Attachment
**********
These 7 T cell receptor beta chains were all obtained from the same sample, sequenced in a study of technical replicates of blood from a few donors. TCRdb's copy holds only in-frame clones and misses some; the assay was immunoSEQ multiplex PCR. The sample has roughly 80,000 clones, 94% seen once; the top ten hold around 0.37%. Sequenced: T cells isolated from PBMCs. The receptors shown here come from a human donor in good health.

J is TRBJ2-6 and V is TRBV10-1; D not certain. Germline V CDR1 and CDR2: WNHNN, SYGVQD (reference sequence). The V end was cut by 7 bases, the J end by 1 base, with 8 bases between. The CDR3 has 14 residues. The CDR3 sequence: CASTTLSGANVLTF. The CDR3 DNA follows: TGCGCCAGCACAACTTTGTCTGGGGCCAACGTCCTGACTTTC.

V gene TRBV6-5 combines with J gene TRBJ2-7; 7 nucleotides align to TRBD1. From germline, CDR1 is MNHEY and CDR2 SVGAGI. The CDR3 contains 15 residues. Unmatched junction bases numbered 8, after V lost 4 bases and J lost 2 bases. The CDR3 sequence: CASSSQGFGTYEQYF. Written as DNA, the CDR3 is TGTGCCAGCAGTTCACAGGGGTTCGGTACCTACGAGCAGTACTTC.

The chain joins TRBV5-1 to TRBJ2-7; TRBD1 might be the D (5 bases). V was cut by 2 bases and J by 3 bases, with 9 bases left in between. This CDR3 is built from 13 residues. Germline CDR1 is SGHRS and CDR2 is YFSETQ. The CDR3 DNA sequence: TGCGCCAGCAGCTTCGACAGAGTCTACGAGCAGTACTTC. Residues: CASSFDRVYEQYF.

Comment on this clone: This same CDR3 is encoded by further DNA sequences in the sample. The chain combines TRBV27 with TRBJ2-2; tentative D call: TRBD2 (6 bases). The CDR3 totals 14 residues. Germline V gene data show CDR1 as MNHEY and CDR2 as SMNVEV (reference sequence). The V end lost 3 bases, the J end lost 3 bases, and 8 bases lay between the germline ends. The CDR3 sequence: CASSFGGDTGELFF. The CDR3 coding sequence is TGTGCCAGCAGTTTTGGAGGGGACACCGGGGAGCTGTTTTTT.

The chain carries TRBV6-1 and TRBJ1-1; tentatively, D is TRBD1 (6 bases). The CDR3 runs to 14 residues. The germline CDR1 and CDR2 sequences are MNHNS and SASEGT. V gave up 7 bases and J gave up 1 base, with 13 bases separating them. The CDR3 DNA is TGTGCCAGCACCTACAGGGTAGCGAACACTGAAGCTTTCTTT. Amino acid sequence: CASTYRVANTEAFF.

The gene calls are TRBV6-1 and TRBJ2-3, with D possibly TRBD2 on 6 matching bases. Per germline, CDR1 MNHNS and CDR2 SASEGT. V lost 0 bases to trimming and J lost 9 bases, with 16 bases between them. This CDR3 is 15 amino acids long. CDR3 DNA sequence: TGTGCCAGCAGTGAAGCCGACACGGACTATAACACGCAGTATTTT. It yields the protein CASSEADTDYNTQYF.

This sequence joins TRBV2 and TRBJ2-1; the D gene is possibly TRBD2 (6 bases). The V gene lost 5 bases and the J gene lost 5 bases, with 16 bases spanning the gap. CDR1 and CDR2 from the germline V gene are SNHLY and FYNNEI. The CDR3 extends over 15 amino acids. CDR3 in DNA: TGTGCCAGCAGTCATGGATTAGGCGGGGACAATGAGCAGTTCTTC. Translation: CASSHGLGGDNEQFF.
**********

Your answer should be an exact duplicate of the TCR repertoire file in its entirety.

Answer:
These 7 T cell receptor beta chains were all obtained from the same sample, sequenced in a study of technical replicates of blood from a few donors. TCRdb's copy holds only in-frame clones and misses some; the assay was immunoSEQ multiplex PCR. The sample has roughly 80,000 clones, 94% seen once; the top ten hold around 0.37%. Sequenced: T cells isolated from PBMCs. The receptors shown here come from a human donor in good health.

J is TRBJ2-6 and V is TRBV10-1; D not certain. Germline V CDR1 and CDR2: WNHNN, SYGVQD (reference sequence). The V end was cut by 7 bases, the J end by 1 base, with 8 bases between. The CDR3 has 14 residues. The CDR3 sequence: CASTTLSGANVLTF. The CDR3 DNA follows: TGCGCCAGCACAACTTTGTCTGGGGCCAACGTCCTGACTTTC.

V gene TRBV6-5 combines with J gene TRBJ2-7; 7 nucleotides align to TRBD1. From germline, CDR1 is MNHEY and CDR2 SVGAGI. The CDR3 contains 15 residues. Unmatched junction bases numbered 8, after V lost 4 bases and J lost 2 bases. The CDR3 sequence: CASSSQGFGTYEQYF. Written as DNA, the CDR3 is TGTGCCAGCAGTTCACAGGGGTTCGGTACCTACGAGCAGTACTTC.

The chain joins TRBV5-1 to TRBJ2-7; TRBD1 might be the D (5 bases). V was cut by 2 bases and J by 3 bases, with 9 bases left in between. This CDR3 is built from 13 residues. Germline CDR1 is SGHRS and CDR2 is YFSETQ. The CDR3 DNA sequence: TGCGCCAGCAGCTTCGACAGAGTCTACGAGCAGTACTTC. Residues: CASSFDRVYEQYF.

Comment on this clone: This same CDR3 is encoded by further DNA sequences in the sample. The chain combines TRBV27 with TRBJ2-2; tentative D call: TRBD2 (6 bases). The CDR3 totals 14 residues. Germline V gene data show CDR1 as MNHEY and CDR2 as SMNVEV (reference sequence). The V end lost 3 bases, the J end lost 3 bases, and 8 bases lay between the germline ends. The CDR3 sequence: CASSFGGDTGELFF. The CDR3 coding sequence is TGTGCCAGCAGTTTTGGAGGGGACACCGGGGAGCTGTTTTTT.

The chain carries TRBV6-1 and TRBJ1-1; tentatively, D is TRBD1 (6 bases). The CDR3 runs to 14 residues. The germline CDR1 and CDR2 sequences are MNHNS and SASEGT. V gave up 7 bases and J gave up 1 base, with 13 bases separating them. The CDR3 DNA is TGTGCCAGCACCTACAGGGTAGCGAACACTGAAGCTTTCTTT. Amino acid sequence: CASTYRVANTEAFF.

The gene calls are TRBV6-1 and TRBJ2-3, with D possibly TRBD2 on 6 matching bases. Per germline, CDR1 MNHNS and CDR2 SASEGT. V lost 0 bases to trimming and J lost 9 bases, with 16 bases between them. This CDR3 is 15 amino acids long. CDR3 DNA sequence: TGTGCCAGCAGTGAAGCCGACACGGACTATAACACGCAGTATTTT. It yields the protein CASSEADTDYNTQYF.

This sequence joins TRBV2 and TRBJ2-1; the D gene is possibly TRBD2 (6 bases). The V gene lost 5 bases and the J gene lost 5 bases, with 16 bases spanning the gap. CDR1 and CDR2 from the germline V gene are SNHLY and FYNNEI. The CDR3 extends over 15 amino acids. CDR3 in DNA: TGTGCCAGCAGTCATGGATTAGGCGGGGACAATGAGCAGTTCTTC. Translation: CASSHGLGGDNEQFF.